Geeking out on 16 mm films: Skip Elsheimer


Skip Elsheimer of A/V Geeks holds one of the largest private collections of 16 mm educational films in the country.

by Kevin Flinn

photographs by Nick Pironio

Your teacher wheeled in the projector, unfurled the screen, and dimmed the lights. Within moments, the film crackled, the speaker hummed, the bulbs brightened, and it was show time. Perhaps you saw A Lunchroom Goes Bananas, or How Quiet Helps at School, or Anatomy of an Auto Accident. Maybe you watched Troubled Teens, or How to Survive in Your Kitchen, or Marriage: What Kind for You? 

While most of us no doubt forgot these films as soon as we left the classroom, Raleigh’s Skip Elsheimer has dedicated himself to this quirky niche of the film industry. As custodian and caretaker of one of the largest private collections of 16 mm educational films in the country, Elsheimer and his company A/V Geeks collect, store, preserve, and maintain over 23,000 films in a nondescript Oakwood archive – a spot that doubled as his home until recently.

While Elsheimer has collected the majority of his films online or at auctions, many have shown up on his doorstep because schools and universities across the country have come to recognize A/V Geeks as the go-to repository for educational films. So instead of being tossed in the trash, these celluloid orphans are now able to find a loving home. Rivaled in size only by a few other private collections, Elsheimer’s cache continues to grow, as does his reputation as curator and exhibitor of the best (and sometimes, the worst) educational films ever produced.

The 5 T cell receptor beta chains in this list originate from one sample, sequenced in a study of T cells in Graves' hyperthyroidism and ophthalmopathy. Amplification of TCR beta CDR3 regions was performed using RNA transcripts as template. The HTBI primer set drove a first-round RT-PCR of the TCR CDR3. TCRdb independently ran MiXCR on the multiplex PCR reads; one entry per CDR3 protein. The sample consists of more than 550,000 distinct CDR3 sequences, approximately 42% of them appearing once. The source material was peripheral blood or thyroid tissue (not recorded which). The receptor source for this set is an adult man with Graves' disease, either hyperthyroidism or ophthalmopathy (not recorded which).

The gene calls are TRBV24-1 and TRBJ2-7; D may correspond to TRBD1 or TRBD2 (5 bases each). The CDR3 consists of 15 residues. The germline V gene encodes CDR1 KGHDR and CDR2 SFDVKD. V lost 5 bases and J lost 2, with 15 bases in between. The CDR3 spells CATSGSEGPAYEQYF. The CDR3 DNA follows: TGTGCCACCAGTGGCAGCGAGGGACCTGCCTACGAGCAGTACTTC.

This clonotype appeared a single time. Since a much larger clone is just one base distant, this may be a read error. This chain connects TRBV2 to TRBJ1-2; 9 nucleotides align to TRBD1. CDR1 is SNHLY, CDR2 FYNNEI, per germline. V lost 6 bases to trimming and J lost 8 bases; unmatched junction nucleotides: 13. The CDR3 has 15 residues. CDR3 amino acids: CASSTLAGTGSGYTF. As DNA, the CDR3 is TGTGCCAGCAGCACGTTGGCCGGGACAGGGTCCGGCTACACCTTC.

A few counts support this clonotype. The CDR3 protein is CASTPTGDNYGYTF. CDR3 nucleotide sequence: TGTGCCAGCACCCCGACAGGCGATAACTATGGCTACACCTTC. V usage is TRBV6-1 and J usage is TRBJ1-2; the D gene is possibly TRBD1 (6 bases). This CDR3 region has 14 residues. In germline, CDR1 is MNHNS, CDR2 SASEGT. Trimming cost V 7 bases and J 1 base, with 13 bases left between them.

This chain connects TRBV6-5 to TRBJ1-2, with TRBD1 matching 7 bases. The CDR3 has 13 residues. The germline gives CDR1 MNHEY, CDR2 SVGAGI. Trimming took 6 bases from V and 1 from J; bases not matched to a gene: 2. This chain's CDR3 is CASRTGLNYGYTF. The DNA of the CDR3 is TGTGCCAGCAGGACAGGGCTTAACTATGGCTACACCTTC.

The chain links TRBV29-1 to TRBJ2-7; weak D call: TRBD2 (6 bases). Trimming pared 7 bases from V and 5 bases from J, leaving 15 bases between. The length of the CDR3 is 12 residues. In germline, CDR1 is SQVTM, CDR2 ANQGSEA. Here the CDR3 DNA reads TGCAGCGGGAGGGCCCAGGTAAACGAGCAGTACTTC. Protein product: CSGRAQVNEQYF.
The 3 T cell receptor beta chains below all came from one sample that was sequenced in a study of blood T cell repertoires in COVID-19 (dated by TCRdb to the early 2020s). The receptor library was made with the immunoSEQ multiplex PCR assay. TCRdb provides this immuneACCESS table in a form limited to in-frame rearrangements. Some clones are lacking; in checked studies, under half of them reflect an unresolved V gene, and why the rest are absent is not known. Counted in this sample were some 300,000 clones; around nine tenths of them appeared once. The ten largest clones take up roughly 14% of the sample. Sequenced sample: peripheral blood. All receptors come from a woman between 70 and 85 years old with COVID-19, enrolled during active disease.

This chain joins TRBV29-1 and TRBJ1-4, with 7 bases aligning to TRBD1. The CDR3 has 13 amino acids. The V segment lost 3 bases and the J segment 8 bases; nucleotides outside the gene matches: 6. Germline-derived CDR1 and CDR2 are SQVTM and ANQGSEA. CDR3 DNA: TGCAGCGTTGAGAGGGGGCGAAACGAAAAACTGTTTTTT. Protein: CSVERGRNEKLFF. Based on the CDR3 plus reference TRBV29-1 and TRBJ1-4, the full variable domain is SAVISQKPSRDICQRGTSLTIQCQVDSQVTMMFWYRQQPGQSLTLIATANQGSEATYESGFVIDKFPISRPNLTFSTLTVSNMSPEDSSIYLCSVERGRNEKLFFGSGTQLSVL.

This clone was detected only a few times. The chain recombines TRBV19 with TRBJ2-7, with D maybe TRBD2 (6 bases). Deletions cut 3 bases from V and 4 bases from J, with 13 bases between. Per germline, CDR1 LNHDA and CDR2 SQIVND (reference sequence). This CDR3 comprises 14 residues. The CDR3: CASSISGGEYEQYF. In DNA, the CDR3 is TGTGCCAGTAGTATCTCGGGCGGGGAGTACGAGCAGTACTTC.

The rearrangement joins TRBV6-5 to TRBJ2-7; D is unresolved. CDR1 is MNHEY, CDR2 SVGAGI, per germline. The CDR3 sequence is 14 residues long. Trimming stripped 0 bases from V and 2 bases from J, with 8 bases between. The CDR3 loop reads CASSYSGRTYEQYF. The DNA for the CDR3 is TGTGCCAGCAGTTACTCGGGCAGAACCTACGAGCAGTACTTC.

Elsheimer’s career as a film archivist began “by mistake,” he says. In the early ’90s, as an undergrad at N.C. State, Elsheimer and his roommates visited state surplus auctions looking for “anything interesting – printing presses, riot gear, weird stuff.” One auction yielded a treasure trove of A/V equipment: audio decks, TVs, turntables, reel-to-reel machines, and a 16 mm film projector. His roommates soon scored 500 films for $50 at a flea market, and Elsheimer spent a weekend threading the projector and watching his future career unfurl before him.

That first batch, all from the state Department of Human Resources, ran the gamut of educational films, covering topics from drugs and alcohol to pregnancy, venereal disease, and atomic safety: “All the really great stuff,” Elsheimer muses. As he realized that the dawn of VHS meant that schools across the country were getting rid of 16 mm films, he started buying a thousand films here and a thousand films there. Soon they filled his apartment. As roommates moved out to get married or attend graduate school, more films moved in.


All in